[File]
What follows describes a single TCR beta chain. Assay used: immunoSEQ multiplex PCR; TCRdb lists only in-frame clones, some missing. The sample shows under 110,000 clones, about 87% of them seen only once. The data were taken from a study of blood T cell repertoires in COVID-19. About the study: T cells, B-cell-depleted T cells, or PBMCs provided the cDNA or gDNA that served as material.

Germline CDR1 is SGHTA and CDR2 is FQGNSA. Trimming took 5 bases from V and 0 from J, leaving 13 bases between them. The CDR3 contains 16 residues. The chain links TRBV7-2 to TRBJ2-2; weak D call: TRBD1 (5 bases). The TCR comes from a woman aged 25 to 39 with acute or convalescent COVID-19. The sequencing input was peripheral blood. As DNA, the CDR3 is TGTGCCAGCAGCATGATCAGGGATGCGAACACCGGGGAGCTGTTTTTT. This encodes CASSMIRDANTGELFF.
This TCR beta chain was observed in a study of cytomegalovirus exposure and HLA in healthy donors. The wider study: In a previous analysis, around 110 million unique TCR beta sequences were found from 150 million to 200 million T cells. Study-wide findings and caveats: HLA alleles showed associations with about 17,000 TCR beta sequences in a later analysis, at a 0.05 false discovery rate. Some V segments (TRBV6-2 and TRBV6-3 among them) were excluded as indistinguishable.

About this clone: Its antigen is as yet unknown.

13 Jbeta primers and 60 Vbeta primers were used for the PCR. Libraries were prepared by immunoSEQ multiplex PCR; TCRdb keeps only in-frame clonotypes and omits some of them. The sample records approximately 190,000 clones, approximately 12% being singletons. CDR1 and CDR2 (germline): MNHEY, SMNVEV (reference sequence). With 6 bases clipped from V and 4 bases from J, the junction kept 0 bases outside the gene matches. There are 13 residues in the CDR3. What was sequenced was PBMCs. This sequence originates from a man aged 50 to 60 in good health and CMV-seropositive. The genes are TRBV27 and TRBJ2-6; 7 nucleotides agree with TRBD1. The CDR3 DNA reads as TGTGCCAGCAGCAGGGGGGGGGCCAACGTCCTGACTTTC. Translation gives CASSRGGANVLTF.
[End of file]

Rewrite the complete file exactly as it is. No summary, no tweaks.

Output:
What follows describes a single TCR beta chain. Assay used: immunoSEQ multiplex PCR; TCRdb lists only in-frame clones, some missing. The sample shows under 110,000 clones, about 87% of them seen only once. The data were taken from a study of blood T cell repertoires in COVID-19. About the study: T cells, B-cell-depleted T cells, or PBMCs provided the cDNA or gDNA that served as material.

Germline CDR1 is SGHTA and CDR2 is FQGNSA. Trimming took 5 bases from V and 0 from J, leaving 13 bases between them. The CDR3 contains 16 residues. The chain links TRBV7-2 to TRBJ2-2; weak D call: TRBD1 (5 bases). The TCR comes from a woman aged 25 to 39 with acute or convalescent COVID-19. The sequencing input was peripheral blood. As DNA, the CDR3 is TGTGCCAGCAGCATGATCAGGGATGCGAACACCGGGGAGCTGTTTTTT. This encodes CASSMIRDANTGELFF.
This TCR beta chain was observed in a study of cytomegalovirus exposure and HLA in healthy donors. The wider study: In a previous analysis, around 110 million unique TCR beta sequences were found from 150 million to 200 million T cells. Study-wide findings and caveats: HLA alleles showed associations with about 17,000 TCR beta sequences in a later analysis, at a 0.05 false discovery rate. Some V segments (TRBV6-2 and TRBV6-3 among them) were excluded as indistinguishable.

About this clone: Its antigen is as yet unknown.

13 Jbeta primers and 60 Vbeta primers were used for the PCR. Libraries were prepared by immunoSEQ multiplex PCR; TCRdb keeps only in-frame clonotypes and omits some of them. The sample records approximately 190,000 clones, approximately 12% being singletons. CDR1 and CDR2 (germline): MNHEY, SMNVEV (reference sequence). With 6 bases clipped from V and 4 bases from J, the junction kept 0 bases outside the gene matches. There are 13 residues in the CDR3. What was sequenced was PBMCs. This sequence originates from a man aged 50 to 60 in good health and CMV-seropositive. The genes are TRBV27 and TRBJ2-6; 7 nucleotides agree with TRBD1. The CDR3 DNA reads as TGTGCCAGCAGCAGGGGGGGGGCCAACGTCCTGACTTTC. Translation gives CASSRGGANVLTF.